I really enjoy your blog and appreciate all of the helpful information you give. It was your blog that really got me to start loving engineer boots in the first place and now they're pretty much all that I wear.
I have a pair of Lofgren Engineers in Natural CXL that I love, but unfortunately got a mild cut on them recently, much more than a simple scuff. I have sense conditioned the boots (I was doing this with all of my boots anyway) and was wondering if there is anything else you would recommend doing to repair or at least mask this scratch. I can add a picture if that would help.
Also, I highly recommend checking out Clinch boots if you can. I have a pair and absolutely love them to the point that I have ordered a second pair. They are handwelted like Brian's boots are... though I am sure I am not the first person to tell you this.
Thanks and have a great day!
Thanks for the e-mail and kind words. It appears you're experiencing the same problem CJ asked about earlier this year. Here is was my response to the cut on his Buco boots back in January.
Bummer about the cut. Not to worry, though, there is an easy fix for it.
Back when we still wore leather combat boots (aka "Cadillac's") it was difficult to maintain our spit shines while working around equipment and a lot of the time we ended up with deep gouges and scrapes on our boots by the end of the day. Rather than risk being "corrected" by anyone of higher rank for not being squared away, we quickly learned how to repair these uniform discrepancies.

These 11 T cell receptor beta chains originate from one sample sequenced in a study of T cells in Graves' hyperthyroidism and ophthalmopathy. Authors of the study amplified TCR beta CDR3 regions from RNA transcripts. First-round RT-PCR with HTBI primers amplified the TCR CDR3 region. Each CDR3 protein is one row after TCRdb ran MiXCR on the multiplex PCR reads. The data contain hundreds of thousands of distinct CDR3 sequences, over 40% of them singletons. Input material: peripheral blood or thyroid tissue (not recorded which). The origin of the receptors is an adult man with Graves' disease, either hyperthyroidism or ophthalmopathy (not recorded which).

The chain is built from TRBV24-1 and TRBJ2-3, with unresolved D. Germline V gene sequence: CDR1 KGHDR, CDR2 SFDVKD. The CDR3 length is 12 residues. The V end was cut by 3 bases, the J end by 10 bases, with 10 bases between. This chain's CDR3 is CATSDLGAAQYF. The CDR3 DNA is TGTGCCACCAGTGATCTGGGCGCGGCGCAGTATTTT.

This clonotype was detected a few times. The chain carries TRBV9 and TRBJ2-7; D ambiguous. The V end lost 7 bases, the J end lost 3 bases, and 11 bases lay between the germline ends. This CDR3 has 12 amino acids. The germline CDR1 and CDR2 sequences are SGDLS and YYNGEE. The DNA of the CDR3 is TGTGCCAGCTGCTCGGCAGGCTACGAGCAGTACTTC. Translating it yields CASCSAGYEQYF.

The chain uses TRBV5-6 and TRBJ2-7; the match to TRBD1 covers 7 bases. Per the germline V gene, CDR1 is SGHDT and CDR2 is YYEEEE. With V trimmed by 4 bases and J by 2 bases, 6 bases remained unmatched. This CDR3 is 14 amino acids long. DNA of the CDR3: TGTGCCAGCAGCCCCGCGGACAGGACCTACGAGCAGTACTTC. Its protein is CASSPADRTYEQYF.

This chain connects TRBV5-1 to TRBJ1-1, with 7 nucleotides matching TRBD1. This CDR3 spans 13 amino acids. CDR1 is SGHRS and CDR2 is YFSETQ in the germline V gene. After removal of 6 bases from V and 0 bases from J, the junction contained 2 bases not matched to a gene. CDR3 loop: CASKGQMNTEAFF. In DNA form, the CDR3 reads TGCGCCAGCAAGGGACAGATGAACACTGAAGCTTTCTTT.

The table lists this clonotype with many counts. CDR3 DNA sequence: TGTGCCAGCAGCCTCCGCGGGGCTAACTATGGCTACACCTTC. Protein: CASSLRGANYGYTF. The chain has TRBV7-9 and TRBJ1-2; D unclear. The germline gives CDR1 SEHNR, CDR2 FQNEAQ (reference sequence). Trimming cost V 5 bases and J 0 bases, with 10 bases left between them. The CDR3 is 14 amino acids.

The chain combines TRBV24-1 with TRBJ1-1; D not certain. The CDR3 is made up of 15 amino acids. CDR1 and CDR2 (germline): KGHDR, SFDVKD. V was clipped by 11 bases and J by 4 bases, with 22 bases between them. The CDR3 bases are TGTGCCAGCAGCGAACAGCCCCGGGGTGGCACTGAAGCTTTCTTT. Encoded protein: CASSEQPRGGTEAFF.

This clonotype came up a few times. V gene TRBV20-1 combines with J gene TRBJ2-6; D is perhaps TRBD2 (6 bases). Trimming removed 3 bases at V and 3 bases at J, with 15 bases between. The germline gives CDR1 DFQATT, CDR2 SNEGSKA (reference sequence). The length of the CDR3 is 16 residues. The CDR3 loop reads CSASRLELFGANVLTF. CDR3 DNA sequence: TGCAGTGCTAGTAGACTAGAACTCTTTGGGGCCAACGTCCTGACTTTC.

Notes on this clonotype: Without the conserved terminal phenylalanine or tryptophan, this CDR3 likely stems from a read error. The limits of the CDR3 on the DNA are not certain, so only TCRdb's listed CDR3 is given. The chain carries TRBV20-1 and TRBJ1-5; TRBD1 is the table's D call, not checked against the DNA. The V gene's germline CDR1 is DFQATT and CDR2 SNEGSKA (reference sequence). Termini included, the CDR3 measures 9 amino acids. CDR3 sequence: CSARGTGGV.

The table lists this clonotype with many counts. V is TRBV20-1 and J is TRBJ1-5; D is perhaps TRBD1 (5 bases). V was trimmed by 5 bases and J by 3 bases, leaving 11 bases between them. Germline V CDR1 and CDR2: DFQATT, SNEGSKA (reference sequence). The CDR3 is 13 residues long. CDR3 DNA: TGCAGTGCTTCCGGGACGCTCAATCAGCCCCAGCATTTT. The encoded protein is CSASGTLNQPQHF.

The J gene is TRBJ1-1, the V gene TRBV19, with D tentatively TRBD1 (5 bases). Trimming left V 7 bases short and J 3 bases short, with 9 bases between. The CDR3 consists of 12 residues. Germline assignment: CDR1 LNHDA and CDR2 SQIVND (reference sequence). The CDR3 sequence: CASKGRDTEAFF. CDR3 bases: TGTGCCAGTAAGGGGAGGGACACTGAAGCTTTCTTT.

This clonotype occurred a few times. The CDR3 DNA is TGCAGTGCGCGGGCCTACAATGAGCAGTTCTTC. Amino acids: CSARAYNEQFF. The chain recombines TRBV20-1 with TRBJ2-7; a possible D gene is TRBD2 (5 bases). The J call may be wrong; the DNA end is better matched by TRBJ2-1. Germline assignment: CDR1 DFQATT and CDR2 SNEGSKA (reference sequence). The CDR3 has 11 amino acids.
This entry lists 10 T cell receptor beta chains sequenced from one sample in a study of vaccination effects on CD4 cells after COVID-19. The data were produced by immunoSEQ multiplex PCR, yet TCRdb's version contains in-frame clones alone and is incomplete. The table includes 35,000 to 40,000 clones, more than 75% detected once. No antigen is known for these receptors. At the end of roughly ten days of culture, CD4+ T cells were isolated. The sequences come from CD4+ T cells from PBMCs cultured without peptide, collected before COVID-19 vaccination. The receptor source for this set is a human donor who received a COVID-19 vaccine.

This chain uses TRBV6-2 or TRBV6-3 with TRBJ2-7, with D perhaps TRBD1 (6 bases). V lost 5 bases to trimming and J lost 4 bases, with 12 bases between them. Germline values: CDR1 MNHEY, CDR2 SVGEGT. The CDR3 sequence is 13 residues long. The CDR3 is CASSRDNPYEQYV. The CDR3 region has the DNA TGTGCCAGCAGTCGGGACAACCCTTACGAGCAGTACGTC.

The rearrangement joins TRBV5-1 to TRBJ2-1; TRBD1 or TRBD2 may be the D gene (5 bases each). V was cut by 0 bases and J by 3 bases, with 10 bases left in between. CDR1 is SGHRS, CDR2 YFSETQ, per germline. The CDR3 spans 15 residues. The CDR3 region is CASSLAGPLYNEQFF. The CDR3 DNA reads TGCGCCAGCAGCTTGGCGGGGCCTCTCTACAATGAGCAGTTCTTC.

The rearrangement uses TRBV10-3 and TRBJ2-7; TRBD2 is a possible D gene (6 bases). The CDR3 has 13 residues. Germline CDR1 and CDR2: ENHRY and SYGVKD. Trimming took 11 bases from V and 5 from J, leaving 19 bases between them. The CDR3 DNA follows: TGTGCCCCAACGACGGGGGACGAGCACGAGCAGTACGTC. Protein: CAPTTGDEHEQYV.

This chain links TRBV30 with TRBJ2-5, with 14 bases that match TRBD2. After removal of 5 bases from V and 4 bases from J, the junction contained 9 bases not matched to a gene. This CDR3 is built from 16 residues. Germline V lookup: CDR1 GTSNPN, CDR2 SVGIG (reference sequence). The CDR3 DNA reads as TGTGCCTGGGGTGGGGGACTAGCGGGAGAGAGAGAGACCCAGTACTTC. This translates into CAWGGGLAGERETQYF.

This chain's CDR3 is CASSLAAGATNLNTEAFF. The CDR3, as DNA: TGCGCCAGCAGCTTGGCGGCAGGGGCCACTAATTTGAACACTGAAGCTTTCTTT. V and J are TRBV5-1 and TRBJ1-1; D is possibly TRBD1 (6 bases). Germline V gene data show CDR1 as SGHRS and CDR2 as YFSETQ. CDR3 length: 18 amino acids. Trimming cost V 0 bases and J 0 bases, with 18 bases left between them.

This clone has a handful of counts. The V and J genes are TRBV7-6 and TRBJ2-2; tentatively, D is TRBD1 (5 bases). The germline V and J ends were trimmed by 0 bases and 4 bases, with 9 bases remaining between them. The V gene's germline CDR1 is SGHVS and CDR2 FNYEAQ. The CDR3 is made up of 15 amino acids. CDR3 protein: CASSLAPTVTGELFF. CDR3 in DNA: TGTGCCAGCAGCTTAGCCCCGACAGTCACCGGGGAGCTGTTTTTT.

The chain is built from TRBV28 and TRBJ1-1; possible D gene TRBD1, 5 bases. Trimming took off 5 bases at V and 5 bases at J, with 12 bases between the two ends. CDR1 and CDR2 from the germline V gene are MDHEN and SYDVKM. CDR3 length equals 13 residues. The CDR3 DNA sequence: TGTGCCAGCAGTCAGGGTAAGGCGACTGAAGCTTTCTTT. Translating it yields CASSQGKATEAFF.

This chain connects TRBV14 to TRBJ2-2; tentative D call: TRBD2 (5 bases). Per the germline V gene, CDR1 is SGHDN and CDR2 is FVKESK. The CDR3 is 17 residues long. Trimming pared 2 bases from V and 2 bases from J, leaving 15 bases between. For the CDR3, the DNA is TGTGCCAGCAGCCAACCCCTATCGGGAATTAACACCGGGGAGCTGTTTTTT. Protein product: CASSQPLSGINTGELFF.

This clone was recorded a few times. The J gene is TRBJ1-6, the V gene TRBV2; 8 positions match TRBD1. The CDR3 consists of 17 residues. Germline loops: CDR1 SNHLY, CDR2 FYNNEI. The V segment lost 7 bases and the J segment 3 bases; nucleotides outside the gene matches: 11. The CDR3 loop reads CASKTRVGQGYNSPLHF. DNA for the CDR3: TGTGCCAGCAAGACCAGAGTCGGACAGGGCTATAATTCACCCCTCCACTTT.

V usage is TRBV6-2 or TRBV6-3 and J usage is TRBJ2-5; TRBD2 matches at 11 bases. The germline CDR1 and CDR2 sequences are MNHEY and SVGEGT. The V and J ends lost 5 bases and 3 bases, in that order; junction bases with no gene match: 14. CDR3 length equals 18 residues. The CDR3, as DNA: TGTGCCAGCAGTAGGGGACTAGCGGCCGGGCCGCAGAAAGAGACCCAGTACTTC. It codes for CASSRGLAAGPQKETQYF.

Here's what you'll need:
GLUE- Back then (over twenty years ago), Crazy Glue was my bonding liquid of choice, but after working with leather for so many years I learned that Elmer's (yes, school glue) works wonders as a leather bonding agent. There's also glue marketed specifically for leather work.
- Because yours is a straight forward cut and not a gouge with a flap, I'd personally use Crazy Glue.
POINTY OBJECT (fine point) - A sewing needle or bamboo skewer point to carefully apply the glue.
SANDPAPER (fine grit) - 1200 grit should do the job
LEATHER DYE (black)
SHOE POLISH (black)
- To avoid accidentally applying too much glue on the leather, you'll want to squeeze some onto a piece of paper or cardboard.
- Using the needle or skewer, dab the tip and carefully apply it along length of the cut. Don't worry about overfilling the cut - you just don't want glue to drip anywhere outside of it. If this occurs, use a damp paper towel to wipe it right off.
- Once the glue is completely dry, use the sandpaper to even out the glue. Wipe the area clean with a damp paper towel and let dry.
- At this point, use a Q-Tip to carefully apply leather dye along the length of the cut, allow to dry. You can polish the boots to even everything out, or leave it as-is if you already have a nice patina.
This is a procedure I've done many times over the years, so I know it works.
Hope this helps.